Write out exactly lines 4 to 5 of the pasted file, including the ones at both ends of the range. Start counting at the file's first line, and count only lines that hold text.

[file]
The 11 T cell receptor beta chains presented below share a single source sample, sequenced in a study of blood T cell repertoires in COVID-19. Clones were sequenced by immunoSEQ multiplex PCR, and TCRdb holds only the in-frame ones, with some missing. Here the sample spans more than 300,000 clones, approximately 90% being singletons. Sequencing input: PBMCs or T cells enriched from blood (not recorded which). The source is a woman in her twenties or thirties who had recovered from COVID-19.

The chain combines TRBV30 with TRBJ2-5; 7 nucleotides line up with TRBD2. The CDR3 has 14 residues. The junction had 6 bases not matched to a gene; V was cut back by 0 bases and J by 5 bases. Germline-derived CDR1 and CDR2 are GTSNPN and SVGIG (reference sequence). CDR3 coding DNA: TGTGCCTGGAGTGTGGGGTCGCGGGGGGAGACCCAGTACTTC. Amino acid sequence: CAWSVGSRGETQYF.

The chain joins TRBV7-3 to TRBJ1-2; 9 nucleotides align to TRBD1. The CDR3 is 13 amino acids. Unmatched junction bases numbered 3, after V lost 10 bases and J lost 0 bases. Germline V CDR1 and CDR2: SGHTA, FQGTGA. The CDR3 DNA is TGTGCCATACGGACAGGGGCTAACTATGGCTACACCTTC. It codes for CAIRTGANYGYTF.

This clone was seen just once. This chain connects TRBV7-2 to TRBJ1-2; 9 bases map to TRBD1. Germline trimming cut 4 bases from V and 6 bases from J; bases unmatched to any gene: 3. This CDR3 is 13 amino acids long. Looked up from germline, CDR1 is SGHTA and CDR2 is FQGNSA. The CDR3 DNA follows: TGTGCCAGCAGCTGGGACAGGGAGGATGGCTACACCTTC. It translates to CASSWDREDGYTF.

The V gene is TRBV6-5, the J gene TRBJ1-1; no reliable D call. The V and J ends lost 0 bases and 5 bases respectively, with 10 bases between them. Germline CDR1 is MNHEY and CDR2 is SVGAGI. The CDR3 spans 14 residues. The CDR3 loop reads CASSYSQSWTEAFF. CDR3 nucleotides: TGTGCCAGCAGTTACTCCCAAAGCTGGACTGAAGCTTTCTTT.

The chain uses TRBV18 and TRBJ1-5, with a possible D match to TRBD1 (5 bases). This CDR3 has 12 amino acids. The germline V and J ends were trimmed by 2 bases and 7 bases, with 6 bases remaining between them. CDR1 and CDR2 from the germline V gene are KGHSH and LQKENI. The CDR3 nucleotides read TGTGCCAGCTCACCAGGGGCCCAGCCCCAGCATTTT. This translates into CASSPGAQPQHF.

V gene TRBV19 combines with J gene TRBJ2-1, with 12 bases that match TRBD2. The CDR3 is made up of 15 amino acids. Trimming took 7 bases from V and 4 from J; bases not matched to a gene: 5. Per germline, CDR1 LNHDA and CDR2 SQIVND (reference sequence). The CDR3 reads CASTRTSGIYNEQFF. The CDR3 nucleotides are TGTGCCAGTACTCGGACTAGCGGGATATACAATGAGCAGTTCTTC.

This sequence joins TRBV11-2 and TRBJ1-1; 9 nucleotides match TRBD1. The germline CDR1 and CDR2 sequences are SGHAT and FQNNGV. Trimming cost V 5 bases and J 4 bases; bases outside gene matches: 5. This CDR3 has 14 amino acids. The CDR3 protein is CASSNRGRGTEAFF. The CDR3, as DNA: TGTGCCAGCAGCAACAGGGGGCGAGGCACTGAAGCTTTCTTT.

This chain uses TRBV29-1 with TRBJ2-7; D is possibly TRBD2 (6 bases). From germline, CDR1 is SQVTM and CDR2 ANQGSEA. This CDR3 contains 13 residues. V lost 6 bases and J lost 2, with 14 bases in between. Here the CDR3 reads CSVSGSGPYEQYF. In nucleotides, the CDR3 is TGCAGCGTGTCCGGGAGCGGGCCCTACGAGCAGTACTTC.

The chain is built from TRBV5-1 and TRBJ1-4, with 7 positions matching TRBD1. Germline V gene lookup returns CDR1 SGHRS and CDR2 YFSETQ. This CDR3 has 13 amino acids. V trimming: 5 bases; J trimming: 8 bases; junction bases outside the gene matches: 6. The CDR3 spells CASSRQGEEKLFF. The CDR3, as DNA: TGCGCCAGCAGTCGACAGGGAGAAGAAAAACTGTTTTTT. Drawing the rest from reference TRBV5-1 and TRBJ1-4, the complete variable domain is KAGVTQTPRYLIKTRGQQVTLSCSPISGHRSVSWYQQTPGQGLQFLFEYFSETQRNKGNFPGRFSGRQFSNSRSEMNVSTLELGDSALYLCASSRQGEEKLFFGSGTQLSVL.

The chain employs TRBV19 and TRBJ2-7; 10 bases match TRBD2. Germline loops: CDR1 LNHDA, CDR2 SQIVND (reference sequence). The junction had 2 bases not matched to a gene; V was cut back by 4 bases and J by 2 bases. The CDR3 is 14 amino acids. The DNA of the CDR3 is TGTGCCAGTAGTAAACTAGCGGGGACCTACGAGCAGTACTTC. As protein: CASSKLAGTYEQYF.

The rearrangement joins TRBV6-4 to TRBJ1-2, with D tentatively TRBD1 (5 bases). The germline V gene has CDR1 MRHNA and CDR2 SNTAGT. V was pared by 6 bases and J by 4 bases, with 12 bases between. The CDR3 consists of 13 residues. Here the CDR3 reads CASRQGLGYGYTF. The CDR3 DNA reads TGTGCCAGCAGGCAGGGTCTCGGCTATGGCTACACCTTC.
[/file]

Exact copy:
This clone was seen just once. This chain connects TRBV7-2 to TRBJ1-2; 9 bases map to TRBD1. Germline trimming cut 4 bases from V and 6 bases from J; bases unmatched to any gene: 3. This CDR3 is 13 amino acids long. Looked up from germline, CDR1 is SGHTA and CDR2 is FQGNSA. The CDR3 DNA follows: TGTGCCAGCAGCTGGGACAGGGAGGATGGCTACACCTTC. It translates to CASSWDREDGYTF.

The V gene is TRBV6-5, the J gene TRBJ1-1; no reliable D call. The V and J ends lost 0 bases and 5 bases respectively, with 10 bases between them. Germline CDR1 is MNHEY and CDR2 is SVGAGI. The CDR3 spans 14 residues. The CDR3 loop reads CASSYSQSWTEAFF. CDR3 nucleotides: TGTGCCAGCAGTTACTCCCAAAGCTGGACTGAAGCTTTCTTT.